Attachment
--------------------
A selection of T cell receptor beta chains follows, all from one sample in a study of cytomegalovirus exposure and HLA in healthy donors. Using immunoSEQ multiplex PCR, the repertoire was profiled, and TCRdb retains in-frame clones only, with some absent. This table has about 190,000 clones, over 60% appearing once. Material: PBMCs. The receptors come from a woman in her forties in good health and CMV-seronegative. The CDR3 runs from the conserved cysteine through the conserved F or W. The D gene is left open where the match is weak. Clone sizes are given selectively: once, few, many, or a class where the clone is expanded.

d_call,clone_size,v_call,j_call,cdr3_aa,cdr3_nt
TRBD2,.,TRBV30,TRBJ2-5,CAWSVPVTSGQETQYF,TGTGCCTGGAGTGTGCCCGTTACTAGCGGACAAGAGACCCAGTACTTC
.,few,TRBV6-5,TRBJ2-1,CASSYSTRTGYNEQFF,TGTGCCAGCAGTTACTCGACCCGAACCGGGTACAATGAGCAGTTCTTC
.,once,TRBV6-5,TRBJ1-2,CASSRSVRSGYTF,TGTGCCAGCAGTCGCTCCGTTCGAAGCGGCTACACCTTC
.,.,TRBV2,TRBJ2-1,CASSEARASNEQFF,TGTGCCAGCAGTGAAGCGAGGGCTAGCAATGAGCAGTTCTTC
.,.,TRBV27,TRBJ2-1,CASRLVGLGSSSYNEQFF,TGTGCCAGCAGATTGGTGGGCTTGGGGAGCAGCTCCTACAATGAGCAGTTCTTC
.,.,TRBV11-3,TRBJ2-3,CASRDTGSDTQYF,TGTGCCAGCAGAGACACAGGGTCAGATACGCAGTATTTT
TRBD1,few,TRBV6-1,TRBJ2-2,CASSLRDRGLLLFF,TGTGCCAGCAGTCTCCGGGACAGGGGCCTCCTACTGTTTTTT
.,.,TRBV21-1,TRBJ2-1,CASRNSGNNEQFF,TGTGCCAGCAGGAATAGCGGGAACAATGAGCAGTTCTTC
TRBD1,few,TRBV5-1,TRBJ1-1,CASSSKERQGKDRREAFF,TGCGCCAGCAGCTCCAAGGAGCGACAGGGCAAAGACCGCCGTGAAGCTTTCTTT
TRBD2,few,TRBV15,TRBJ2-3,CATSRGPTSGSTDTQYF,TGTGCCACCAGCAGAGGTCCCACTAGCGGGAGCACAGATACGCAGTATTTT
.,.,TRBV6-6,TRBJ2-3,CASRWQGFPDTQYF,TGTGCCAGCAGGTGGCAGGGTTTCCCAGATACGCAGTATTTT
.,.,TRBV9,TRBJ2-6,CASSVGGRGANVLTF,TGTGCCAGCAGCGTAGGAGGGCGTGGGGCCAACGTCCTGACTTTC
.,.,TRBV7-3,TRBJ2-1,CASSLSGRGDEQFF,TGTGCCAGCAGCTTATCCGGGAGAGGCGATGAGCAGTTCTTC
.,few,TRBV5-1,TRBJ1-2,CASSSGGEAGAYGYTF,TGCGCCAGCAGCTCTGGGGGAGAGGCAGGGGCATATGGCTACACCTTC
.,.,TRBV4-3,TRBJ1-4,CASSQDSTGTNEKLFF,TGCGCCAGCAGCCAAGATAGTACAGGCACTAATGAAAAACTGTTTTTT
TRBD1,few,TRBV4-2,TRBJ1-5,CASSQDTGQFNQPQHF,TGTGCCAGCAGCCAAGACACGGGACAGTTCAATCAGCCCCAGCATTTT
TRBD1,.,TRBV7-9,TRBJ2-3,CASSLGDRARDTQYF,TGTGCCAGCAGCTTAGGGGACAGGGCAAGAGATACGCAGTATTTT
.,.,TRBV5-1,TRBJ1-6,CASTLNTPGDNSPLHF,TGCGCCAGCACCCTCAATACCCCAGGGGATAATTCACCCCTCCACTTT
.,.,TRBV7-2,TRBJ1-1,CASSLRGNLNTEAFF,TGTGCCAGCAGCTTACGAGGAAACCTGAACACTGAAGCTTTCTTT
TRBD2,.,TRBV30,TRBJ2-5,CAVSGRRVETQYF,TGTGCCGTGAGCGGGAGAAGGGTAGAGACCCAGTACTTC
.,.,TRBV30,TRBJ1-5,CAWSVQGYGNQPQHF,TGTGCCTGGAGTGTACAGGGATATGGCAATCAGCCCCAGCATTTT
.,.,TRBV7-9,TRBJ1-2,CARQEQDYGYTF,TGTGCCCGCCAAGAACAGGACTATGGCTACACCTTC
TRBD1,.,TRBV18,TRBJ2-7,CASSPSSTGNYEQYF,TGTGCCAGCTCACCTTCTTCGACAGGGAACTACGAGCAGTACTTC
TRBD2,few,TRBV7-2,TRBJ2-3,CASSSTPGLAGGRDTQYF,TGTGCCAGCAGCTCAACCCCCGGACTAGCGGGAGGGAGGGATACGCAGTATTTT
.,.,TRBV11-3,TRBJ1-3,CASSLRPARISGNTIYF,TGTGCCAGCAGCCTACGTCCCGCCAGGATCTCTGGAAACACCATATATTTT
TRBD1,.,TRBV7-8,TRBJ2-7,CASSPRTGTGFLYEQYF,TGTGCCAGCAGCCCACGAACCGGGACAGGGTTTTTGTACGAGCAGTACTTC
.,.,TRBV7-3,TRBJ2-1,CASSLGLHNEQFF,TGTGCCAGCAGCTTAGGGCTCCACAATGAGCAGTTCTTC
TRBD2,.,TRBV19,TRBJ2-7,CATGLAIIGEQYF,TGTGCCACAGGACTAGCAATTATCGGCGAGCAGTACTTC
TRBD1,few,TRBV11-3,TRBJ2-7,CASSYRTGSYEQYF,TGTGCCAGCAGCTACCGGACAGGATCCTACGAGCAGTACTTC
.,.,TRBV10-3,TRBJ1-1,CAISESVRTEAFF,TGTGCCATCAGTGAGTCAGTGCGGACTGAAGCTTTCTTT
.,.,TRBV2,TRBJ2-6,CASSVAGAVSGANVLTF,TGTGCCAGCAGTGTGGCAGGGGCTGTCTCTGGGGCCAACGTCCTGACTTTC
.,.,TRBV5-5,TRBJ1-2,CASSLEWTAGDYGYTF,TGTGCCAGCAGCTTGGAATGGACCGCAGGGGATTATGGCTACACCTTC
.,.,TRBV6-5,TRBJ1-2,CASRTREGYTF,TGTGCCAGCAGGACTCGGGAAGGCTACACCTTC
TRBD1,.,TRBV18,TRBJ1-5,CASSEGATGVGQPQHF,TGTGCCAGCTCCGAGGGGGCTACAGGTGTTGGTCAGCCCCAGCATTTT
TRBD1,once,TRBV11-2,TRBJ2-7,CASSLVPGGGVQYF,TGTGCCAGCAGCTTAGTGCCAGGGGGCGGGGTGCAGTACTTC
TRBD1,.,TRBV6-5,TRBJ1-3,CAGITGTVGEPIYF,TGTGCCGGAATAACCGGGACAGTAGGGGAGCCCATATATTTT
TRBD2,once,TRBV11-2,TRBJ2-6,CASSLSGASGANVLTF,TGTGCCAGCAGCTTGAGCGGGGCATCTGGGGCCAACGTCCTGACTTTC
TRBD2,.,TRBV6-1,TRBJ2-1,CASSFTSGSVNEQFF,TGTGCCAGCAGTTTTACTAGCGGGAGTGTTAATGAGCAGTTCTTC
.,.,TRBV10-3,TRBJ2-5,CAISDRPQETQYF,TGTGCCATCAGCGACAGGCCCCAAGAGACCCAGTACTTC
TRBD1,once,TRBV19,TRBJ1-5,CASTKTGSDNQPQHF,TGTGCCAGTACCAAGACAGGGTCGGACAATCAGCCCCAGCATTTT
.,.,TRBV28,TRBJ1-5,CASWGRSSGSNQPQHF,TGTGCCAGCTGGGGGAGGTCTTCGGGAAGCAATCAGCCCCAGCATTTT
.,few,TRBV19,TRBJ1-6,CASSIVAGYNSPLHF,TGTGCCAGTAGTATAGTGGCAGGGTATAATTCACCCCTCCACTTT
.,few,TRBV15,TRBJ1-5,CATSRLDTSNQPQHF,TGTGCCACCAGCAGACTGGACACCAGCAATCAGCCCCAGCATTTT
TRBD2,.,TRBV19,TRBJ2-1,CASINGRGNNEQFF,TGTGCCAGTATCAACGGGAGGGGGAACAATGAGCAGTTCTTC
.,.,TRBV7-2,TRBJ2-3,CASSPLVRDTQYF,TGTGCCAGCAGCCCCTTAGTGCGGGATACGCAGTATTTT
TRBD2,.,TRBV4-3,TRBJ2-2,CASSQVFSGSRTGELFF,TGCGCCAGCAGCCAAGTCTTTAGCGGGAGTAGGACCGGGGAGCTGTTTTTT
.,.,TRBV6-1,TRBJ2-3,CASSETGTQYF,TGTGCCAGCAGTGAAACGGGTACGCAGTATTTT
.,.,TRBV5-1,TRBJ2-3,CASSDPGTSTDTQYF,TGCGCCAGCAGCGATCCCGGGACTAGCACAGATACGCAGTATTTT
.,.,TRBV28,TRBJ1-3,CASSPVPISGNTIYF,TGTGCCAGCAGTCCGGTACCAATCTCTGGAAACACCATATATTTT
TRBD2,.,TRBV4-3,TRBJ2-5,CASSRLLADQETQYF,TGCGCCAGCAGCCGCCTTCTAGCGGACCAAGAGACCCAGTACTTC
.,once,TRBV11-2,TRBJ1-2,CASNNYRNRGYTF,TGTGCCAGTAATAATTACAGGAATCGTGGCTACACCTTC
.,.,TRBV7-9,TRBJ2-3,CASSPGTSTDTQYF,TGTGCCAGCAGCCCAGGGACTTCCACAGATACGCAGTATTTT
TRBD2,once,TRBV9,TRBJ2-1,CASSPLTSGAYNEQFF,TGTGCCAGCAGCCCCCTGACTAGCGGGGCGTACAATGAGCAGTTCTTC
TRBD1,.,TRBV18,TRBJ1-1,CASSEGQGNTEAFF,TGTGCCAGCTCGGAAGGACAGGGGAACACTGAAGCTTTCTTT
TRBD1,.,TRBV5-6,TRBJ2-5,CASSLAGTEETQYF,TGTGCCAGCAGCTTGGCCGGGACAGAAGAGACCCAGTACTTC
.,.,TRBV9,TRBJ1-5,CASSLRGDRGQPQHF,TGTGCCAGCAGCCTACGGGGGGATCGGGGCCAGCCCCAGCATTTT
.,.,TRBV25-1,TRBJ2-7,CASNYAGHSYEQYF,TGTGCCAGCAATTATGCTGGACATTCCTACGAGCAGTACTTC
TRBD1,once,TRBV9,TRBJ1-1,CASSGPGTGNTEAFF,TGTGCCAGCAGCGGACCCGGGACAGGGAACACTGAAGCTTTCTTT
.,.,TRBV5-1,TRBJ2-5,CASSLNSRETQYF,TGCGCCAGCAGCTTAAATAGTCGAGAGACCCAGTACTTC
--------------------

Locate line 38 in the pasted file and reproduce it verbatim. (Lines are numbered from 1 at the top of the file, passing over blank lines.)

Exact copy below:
TRBD1,.,TRBV6-5,TRBJ1-3,CAGITGTVGEPIYF,TGTGCCGGAATAACCGGGACAGTAGGGGAGCCCATATATTTT